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Analysis of the Space-time Correlation between Seismic Activity and Exit-fluid Temperature at the TAG Hydrothermal Mound

DOEI Funded Research: 2008

Abstract

Within the past decade it has become apparent that earthquakes play an important role in hydrothermal processes.  We have known that faults may serve as high-permeability conduits for sub-surface fluid flow since deep-sea vent fields were first discovered, but the specific ability of earthquakes to perturb or modulate sub-surface flow fields in time and space has only recently become apparent.  Hydrologic records from volcanically-hosted vent fields on the East Pacific Rise (EPR) and the Juan de Fuca Ridge (JdFR) have been shown to exhibit perturbations in the immediate aftermath of seismicity episodes, and these observations have stimulated a great deal of research.  First and foremost we need to understand the causality underlying these observations, and then it may be possible to use parameters such as the time lag between seismicity and the ensuing flow perturbations to deduce sub-surface flow parameters, such as velocities and permeabilities.  Naturally occurring earthquakes thus provide a perturbation mechanism that may be used to constrain hard-to-measure sub-surface flow parameters that have eluded hydrothermal researchers for decades.

A concerted effort has recently been made within the international mid-ocean ridge (MOR) hydrothermal research community to conduct coordinated time-series experiments where exit-fluid properties are measured contemporaneously with ground motions from ocean bottom seismometer networks.  These studies have been conducted in a variety of settings along the global MOR system, providing the data needed to carefully assess the relationship between seismicity and fluid flow at MOR deep-sea vent fields.  These datasets have proven to be surprisingly challenging to interpret.  Mid-ocean ridges are high-seismicity-rate environments, and hydrothermal fields may experience hundreds, or even thousands, of small earthquakes each day.  At the same time, hydrothermal fluids discharge from large areas of the seafloor with continuously variable properties that are modulated by a host of factors, including tides and bottom currents that have nothing to do with earthquakes.  Upon closer inspection, it has become apparent that the problem of assigning causality between earthquakes and exit-fluid properties is a challenging statistical problem that must be solved before we can exploit the phenomenology to provide new constraints on sub-surface hydrothermal fluid flow.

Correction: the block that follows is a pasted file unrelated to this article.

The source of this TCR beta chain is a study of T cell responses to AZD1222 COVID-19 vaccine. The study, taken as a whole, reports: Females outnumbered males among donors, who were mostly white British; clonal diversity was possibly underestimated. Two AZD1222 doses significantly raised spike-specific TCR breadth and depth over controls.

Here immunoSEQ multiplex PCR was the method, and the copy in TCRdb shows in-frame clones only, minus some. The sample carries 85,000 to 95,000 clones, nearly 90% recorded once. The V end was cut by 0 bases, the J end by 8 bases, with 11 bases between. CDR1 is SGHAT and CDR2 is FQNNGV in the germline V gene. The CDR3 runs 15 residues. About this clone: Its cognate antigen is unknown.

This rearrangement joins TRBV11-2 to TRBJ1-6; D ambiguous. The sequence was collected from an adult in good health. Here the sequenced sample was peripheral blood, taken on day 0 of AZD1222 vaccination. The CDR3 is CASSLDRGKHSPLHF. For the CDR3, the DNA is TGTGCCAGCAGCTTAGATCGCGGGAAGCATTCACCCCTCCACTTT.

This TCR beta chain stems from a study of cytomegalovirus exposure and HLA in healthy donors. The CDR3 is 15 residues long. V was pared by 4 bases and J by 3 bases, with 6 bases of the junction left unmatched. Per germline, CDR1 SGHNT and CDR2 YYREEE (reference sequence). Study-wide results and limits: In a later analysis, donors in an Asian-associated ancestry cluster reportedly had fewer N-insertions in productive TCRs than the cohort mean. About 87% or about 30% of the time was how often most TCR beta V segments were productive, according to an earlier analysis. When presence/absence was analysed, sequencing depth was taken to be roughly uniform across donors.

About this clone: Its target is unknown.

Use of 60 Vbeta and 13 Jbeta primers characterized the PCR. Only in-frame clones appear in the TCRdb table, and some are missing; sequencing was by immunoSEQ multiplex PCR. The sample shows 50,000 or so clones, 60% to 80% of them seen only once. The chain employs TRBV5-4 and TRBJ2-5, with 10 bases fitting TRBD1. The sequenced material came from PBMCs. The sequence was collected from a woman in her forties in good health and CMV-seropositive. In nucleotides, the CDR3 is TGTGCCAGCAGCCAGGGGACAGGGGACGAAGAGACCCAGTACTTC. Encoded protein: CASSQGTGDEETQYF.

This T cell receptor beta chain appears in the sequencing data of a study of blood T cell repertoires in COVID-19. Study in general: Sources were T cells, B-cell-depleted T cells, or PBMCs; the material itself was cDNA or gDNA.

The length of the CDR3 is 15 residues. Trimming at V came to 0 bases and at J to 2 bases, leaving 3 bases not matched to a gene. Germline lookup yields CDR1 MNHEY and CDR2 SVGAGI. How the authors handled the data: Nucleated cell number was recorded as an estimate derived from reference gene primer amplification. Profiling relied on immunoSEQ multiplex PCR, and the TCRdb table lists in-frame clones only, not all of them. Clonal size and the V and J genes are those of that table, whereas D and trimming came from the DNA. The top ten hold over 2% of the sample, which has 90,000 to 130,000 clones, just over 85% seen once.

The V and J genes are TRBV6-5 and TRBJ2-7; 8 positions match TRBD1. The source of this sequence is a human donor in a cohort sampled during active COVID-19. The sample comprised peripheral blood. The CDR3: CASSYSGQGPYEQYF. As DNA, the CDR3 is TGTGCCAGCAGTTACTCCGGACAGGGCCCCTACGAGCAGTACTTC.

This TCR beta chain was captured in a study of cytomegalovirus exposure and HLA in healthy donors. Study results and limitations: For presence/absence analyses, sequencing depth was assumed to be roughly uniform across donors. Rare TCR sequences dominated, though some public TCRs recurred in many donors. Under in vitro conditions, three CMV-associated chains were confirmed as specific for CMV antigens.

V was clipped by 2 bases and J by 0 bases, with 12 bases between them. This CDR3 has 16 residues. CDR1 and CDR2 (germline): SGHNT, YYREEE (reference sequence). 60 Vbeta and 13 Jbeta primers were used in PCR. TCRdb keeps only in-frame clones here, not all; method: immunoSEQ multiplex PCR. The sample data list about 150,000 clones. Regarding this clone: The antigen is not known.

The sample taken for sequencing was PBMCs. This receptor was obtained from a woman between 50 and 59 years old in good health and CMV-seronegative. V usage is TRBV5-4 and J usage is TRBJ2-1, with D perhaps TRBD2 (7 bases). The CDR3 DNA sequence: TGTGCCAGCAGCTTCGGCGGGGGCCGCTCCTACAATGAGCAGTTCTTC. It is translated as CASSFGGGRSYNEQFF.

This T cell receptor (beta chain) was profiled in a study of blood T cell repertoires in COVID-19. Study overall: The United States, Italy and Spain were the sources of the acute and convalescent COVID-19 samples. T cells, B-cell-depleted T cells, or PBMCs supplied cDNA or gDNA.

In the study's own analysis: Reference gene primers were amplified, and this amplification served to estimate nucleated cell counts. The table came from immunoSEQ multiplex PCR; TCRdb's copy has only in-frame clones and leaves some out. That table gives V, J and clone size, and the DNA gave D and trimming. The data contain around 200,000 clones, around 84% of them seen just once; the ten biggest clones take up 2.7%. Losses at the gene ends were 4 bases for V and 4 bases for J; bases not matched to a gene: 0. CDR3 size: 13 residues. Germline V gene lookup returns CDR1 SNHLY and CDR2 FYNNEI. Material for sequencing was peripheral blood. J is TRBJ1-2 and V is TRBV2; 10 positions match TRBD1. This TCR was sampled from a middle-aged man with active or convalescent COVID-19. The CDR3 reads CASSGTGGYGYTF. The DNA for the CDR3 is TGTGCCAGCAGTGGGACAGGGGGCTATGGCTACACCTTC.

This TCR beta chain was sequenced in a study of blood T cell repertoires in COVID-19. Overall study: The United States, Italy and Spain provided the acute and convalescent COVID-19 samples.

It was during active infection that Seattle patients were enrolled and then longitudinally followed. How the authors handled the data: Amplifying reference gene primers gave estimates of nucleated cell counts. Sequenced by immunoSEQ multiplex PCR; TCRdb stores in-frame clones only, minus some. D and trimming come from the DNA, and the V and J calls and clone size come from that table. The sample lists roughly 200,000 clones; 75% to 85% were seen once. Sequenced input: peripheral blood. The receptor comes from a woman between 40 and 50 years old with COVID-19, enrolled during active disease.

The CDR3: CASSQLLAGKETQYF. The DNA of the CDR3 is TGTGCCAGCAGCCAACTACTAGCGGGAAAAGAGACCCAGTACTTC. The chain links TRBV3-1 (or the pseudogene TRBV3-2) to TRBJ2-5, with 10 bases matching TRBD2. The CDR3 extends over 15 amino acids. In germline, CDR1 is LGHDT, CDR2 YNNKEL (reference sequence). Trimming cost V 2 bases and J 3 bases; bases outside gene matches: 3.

We propose to address this fundamental problem in hydrothermal research by developing, fitting, and testing new statistical models to identify and quantify relationships between high-rate seismicity catalogues and complex hydrologic records obtained at MORs using the unique dataset acquired during the “Seismicity, structure, and fluid flow of TAG” (STAG) experiment conducted by WHOI scientists Reves-Sohn, Humphris, and Canales.  Exit-fluid temperature were continuously measured every 8-10 minutes at 21 sites on the active TAG mound from June, 2003 – November, 2004, and a complete seismicity catalog for all earthquakes with local magnitudes greater than -2 was acquired during approximately the same time period was acquired with a local network of 13 ocean bottom seismometers (more than 50,000 events).  The methods we develop will not only help unravel the complex sub-surface flow system at TAG, but will also be flexible enough to be applied at any hydrothermal site for which simultaneous earthquake and fluid flow data are available.

 

Last updated: August 6, 2008